‘Tis the season of anomalies. Campaign rhetoric is a morass of contradictions, veiled threats and rosy promises; all geared to entice voters into supporting one candidate or another. With the war(s), health care, immigration, the economy and employment on the table voter wish fulfillment is the carrot being dangled on all sides of the political spectrum no matter how unrealistic the prospect for resolution of these thorny issues may be.

For supporters of the Iraq invasion and ensuing occupation, the argument is couched in terms of national security despite the fact that the world is in greater turmoil than ever. And the reasons for our involvement in Iraq have changed repeatedly over time – – from WMD to unseating a demonic dictator to spreading democracy in the Middle East. Yet in Saudi Arabia a female rape victim is sentenced to jail time and lashing for, apparently, allowing herself to be found in a car with a man thus creating conditions encouraging rape. And these folks are our pals and so-called moderates in the area. And lest we forget, the majority of 9/11 attackers were Saudis. But never mind, on we go with the fantasies we most prefer.

Lately we are told that things are looking up in Iraq – – because of the surge it is said. The ethnic cleansing already accomplished in many communities has no doubt helped reduce  violence with some Iraqis returning to their homes and beginning to frequent local markets and eateries. But a number of US troops are due to leave soon no matter what the conditions on the ground so it remains to be seen if the relative calm of recent days can be sustained.

However, if indeed things are going so well one might be inclined to conclude that US troops could be reduced significantly and the beginnings of a withdrawal begun. If violence and disorder were reasons to increase troops levels, doesn’t a calmer landscape suggest that “mission accomplished” has been realized at last? It is unlikely that such logic will prevail, but shouldn’t it at least be part of the discussion.

And what of Afghanistan? Supporters of current administration policy tend to talk about our military efforts there as if a major victory had been accomplished and democracy established in great measure. But reports indicate the Taliban is making significant inroads in a number of areas, turning back gains in education and reconstruction that had been realized before most of our troops were reassigned to Iraq. Real experts on the Middle East discuss the unstable conditions in Afghanistan with growing concern but it is rare for the general public to be informed by this White House about the fact that victory there was short-lived, the future rather more problematic than we have been led to believe.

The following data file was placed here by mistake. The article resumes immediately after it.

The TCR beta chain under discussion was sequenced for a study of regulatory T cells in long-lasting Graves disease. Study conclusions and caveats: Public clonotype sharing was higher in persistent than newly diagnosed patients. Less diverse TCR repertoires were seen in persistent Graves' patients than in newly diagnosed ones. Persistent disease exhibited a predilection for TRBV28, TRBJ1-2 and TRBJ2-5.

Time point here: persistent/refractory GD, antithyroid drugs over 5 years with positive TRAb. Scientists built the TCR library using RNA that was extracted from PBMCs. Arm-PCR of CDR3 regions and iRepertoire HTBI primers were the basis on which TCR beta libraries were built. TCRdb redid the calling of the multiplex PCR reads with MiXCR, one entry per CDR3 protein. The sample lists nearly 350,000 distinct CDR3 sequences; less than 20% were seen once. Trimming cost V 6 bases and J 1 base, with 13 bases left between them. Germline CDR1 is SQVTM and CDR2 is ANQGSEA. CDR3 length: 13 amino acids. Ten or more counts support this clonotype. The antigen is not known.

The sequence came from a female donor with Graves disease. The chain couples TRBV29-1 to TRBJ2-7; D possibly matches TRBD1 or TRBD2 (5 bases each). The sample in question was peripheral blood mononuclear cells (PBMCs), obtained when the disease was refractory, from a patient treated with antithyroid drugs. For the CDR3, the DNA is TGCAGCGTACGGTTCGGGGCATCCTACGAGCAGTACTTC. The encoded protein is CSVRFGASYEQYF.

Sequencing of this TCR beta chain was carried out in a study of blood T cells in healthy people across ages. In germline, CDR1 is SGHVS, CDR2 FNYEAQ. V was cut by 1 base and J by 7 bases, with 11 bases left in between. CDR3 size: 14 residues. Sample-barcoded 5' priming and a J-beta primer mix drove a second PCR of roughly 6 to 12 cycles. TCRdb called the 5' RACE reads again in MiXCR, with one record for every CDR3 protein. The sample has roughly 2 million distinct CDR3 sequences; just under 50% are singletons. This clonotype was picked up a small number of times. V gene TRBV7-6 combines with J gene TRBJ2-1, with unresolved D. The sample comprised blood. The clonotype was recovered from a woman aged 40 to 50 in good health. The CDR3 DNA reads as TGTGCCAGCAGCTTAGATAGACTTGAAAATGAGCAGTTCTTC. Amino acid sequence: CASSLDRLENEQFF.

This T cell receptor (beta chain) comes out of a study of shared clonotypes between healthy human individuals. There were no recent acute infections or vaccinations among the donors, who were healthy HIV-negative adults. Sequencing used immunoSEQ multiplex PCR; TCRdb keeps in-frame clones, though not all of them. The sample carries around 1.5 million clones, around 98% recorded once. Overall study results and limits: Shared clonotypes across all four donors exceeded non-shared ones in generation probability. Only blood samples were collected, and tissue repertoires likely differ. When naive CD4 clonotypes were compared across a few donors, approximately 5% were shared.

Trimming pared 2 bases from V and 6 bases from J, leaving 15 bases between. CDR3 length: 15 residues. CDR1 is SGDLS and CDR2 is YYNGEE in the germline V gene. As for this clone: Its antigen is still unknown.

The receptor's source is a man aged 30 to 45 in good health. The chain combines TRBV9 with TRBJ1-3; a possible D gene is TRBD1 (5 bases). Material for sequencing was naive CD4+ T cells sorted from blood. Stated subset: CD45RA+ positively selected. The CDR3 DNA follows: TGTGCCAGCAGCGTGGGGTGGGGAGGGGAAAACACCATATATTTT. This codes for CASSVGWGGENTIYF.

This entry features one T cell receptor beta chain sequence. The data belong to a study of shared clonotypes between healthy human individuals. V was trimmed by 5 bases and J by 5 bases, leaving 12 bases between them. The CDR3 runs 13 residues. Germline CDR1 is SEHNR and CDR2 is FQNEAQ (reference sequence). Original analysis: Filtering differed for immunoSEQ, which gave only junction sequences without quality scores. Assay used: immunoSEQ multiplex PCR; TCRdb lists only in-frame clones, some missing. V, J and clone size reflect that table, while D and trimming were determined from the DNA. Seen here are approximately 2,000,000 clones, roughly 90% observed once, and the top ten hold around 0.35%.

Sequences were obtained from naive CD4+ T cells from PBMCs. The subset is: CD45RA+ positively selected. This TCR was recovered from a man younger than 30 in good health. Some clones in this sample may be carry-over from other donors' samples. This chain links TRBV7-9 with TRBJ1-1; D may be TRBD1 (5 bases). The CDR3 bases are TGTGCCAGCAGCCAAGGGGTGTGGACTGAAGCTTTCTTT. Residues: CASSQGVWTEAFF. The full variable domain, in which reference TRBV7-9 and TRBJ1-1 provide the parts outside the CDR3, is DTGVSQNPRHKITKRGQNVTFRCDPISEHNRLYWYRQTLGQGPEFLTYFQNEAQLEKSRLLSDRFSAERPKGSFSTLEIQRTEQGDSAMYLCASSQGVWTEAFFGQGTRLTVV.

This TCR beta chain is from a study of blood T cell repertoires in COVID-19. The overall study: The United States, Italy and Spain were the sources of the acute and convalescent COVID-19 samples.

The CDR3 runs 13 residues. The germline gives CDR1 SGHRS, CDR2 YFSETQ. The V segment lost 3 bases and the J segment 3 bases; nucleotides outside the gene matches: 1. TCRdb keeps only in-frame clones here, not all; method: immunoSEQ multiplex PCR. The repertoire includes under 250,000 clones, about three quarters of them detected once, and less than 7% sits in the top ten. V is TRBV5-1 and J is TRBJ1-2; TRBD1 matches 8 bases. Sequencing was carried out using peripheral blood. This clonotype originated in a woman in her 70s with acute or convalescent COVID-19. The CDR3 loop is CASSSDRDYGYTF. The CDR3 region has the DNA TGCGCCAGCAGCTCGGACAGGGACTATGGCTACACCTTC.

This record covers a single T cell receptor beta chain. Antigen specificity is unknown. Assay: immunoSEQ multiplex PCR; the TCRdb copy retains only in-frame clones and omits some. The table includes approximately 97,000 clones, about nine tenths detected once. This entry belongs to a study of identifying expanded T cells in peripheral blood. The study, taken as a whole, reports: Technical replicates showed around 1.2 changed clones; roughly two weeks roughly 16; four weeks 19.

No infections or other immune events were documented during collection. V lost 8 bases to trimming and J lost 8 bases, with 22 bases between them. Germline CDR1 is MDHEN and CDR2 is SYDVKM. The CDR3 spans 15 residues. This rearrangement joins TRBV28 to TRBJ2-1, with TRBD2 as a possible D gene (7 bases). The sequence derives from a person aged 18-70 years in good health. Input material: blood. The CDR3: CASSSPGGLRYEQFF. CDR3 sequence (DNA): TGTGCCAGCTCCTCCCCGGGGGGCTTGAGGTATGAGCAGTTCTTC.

In Pakistan our ally General Musharraf faces significant political opposition, and the country is in state of an emergency he has declared.  Currently the Supreme Court there does Musharraf’s bidding and supports his emergency fiat that could tilt upcoming elections in his favor. And, although he is a nominal supporter of our “war on terrorism” and has at times been helpful, he made a hands-off deal with terrorist groups on the Pakistani border, so our relationship with him is not without its drawbacks and non sequiturs.

Of course our own Supreme Court made its mark on the electoral process here in what may, in retrospect, be seen as an even bigger assault on the health of our political system than originally thought. What has been called ‘strict constructionist’ has come to mean a Supreme Court that is tending towards a right-wing religious agenda and corporate America. And by failing to call the president to account for such excesses as “extraordinary rendition” it has failed to stand behind our fundamental national premise of “liberty and justice for all”.

Our world is one where nothing remains constant for long and where leaders try to create substance out of sham.  With growing cynicism and the realization of having been lied to for seven years, voters are having a tough time working through the issues and wondering as well if just liking someone’s personality is reason enough to vote for them. Candidates of small stature and questionable virtue are discussed by pundits as if they actually had merits beyond their carefully articulated political personas.

Rudy Giuliani, for example, is according to political commentator Jonah Goldberg, a “viable candidate”. That’s if his long association with what some have referred to as his “mobbed-up” police chief, business partner, choice for head of Homeland Security Kerik doesn’t reflect badly on his judgment – – and if his performance after 9/11 can serve as requisite training for handling the affairs of state. Many have said and of course he agrees that he “turned NYC around” and reduced crime during his tenure as Mayor. It is worth noting in this regard that President Clinton’s crime bill providing 100,000 police personnel around the country, 16,000 for the NYC police force, was passed in 1994 right at the start of Giuliani’s first term.

Are logic and reason incompatible with the conduct of the nation’s business? Will political rhetoric continue to be confused with rational thought? Imagine Jeb Bush and Karl Rove of all people at Regent University of all places discussing foreign policy with retired General Barry McCaffrey and former Senator Max Cleland. Things can’t get any screwier than that. It’s hard to say which is the greatest incongruity – – that McCaffrey and Cleland would agree to such a debate, that it took place at Pat Robertson’s University or the ominous possibility that Karl Rove is engineering a potential Jeb Bush presidential run.

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